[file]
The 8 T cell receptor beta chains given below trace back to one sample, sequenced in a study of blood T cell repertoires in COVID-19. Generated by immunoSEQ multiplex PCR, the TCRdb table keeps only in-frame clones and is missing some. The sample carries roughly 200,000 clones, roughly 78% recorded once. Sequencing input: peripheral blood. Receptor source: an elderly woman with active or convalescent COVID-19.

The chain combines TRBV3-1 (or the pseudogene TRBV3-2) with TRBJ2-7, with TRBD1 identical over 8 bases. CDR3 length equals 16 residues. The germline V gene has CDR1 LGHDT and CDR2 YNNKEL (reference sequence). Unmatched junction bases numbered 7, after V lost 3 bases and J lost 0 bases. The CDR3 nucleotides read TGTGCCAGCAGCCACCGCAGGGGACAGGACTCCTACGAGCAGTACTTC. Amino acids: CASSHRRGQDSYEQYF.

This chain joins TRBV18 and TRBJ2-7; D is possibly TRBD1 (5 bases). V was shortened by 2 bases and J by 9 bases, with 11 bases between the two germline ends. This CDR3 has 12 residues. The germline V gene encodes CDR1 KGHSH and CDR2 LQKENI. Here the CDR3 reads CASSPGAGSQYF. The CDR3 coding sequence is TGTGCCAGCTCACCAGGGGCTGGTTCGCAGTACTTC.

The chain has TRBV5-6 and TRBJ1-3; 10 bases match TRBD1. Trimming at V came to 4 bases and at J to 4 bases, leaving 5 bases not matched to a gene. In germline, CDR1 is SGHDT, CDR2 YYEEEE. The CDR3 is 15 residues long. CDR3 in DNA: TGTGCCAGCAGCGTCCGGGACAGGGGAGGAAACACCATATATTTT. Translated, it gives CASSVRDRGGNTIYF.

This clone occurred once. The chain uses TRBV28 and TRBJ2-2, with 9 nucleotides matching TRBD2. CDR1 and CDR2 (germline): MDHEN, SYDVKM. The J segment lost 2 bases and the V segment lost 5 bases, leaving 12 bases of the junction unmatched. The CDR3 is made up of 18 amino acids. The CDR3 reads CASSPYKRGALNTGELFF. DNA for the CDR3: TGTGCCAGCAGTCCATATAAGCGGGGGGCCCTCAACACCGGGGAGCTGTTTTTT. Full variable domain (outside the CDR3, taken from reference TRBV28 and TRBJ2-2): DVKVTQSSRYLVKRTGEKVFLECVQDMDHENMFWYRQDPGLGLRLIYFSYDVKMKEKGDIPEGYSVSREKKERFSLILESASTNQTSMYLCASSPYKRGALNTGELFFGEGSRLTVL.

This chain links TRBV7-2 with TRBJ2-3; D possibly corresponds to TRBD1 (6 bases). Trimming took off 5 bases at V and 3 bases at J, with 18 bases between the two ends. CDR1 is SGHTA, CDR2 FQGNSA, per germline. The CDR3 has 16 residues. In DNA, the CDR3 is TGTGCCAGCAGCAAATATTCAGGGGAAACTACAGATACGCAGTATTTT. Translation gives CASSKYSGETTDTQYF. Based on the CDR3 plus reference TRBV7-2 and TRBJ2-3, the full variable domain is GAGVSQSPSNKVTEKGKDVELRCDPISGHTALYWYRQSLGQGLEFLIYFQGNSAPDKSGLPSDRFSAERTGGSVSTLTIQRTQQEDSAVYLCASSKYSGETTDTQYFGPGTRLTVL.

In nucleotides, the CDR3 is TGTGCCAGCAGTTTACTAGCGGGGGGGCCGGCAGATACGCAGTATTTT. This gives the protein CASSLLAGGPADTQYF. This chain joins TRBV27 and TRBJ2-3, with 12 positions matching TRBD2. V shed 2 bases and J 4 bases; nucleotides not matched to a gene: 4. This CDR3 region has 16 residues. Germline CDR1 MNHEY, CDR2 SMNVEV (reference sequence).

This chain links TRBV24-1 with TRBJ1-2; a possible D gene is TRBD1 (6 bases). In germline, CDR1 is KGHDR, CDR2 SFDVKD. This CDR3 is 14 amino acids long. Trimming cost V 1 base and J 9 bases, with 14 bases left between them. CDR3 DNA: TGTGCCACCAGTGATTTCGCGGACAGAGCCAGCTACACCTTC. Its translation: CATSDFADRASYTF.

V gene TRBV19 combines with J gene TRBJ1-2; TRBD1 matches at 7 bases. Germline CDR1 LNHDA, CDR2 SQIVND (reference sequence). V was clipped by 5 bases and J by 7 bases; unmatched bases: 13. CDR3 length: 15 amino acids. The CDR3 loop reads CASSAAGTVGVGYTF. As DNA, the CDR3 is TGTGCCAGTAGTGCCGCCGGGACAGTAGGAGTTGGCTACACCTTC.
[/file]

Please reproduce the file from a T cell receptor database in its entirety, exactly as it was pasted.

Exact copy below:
The 8 T cell receptor beta chains given below trace back to one sample, sequenced in a study of blood T cell repertoires in COVID-19. Generated by immunoSEQ multiplex PCR, the TCRdb table keeps only in-frame clones and is missing some. The sample carries roughly 200,000 clones, roughly 78% recorded once. Sequencing input: peripheral blood. Receptor source: an elderly woman with active or convalescent COVID-19.

The chain combines TRBV3-1 (or the pseudogene TRBV3-2) with TRBJ2-7, with TRBD1 identical over 8 bases. CDR3 length equals 16 residues. The germline V gene has CDR1 LGHDT and CDR2 YNNKEL (reference sequence). Unmatched junction bases numbered 7, after V lost 3 bases and J lost 0 bases. The CDR3 nucleotides read TGTGCCAGCAGCCACCGCAGGGGACAGGACTCCTACGAGCAGTACTTC. Amino acids: CASSHRRGQDSYEQYF.

This chain joins TRBV18 and TRBJ2-7; D is possibly TRBD1 (5 bases). V was shortened by 2 bases and J by 9 bases, with 11 bases between the two germline ends. This CDR3 has 12 residues. The germline V gene encodes CDR1 KGHSH and CDR2 LQKENI. Here the CDR3 reads CASSPGAGSQYF. The CDR3 coding sequence is TGTGCCAGCTCACCAGGGGCTGGTTCGCAGTACTTC.

The chain has TRBV5-6 and TRBJ1-3; 10 bases match TRBD1. Trimming at V came to 4 bases and at J to 4 bases, leaving 5 bases not matched to a gene. In germline, CDR1 is SGHDT, CDR2 YYEEEE. The CDR3 is 15 residues long. CDR3 in DNA: TGTGCCAGCAGCGTCCGGGACAGGGGAGGAAACACCATATATTTT. Translated, it gives CASSVRDRGGNTIYF.

This clone occurred once. The chain uses TRBV28 and TRBJ2-2, with 9 nucleotides matching TRBD2. CDR1 and CDR2 (germline): MDHEN, SYDVKM. The J segment lost 2 bases and the V segment lost 5 bases, leaving 12 bases of the junction unmatched. The CDR3 is made up of 18 amino acids. The CDR3 reads CASSPYKRGALNTGELFF. DNA for the CDR3: TGTGCCAGCAGTCCATATAAGCGGGGGGCCCTCAACACCGGGGAGCTGTTTTTT. Full variable domain (outside the CDR3, taken from reference TRBV28 and TRBJ2-2): DVKVTQSSRYLVKRTGEKVFLECVQDMDHENMFWYRQDPGLGLRLIYFSYDVKMKEKGDIPEGYSVSREKKERFSLILESASTNQTSMYLCASSPYKRGALNTGELFFGEGSRLTVL.

This chain links TRBV7-2 with TRBJ2-3; D possibly corresponds to TRBD1 (6 bases). Trimming took off 5 bases at V and 3 bases at J, with 18 bases between the two ends. CDR1 is SGHTA, CDR2 FQGNSA, per germline. The CDR3 has 16 residues. In DNA, the CDR3 is TGTGCCAGCAGCAAATATTCAGGGGAAACTACAGATACGCAGTATTTT. Translation gives CASSKYSGETTDTQYF. Based on the CDR3 plus reference TRBV7-2 and TRBJ2-3, the full variable domain is GAGVSQSPSNKVTEKGKDVELRCDPISGHTALYWYRQSLGQGLEFLIYFQGNSAPDKSGLPSDRFSAERTGGSVSTLTIQRTQQEDSAVYLCASSKYSGETTDTQYFGPGTRLTVL.

In nucleotides, the CDR3 is TGTGCCAGCAGTTTACTAGCGGGGGGGCCGGCAGATACGCAGTATTTT. This gives the protein CASSLLAGGPADTQYF. This chain joins TRBV27 and TRBJ2-3, with 12 positions matching TRBD2. V shed 2 bases and J 4 bases; nucleotides not matched to a gene: 4. This CDR3 region has 16 residues. Germline CDR1 MNHEY, CDR2 SMNVEV (reference sequence).

This chain links TRBV24-1 with TRBJ1-2; a possible D gene is TRBD1 (6 bases). In germline, CDR1 is KGHDR, CDR2 SFDVKD. This CDR3 is 14 amino acids long. Trimming cost V 1 base and J 9 bases, with 14 bases left between them. CDR3 DNA: TGTGCCACCAGTGATTTCGCGGACAGAGCCAGCTACACCTTC. Its translation: CATSDFADRASYTF.

V gene TRBV19 combines with J gene TRBJ1-2; TRBD1 matches at 7 bases. Germline CDR1 LNHDA, CDR2 SQIVND (reference sequence). V was clipped by 5 bases and J by 7 bases; unmatched bases: 13. CDR3 length: 15 amino acids. The CDR3 loop reads CASSAAGTVGVGYTF. As DNA, the CDR3 is TGTGCCAGTAGTGCCGCCGGGACAGTAGGAGTTGGCTACACCTTC.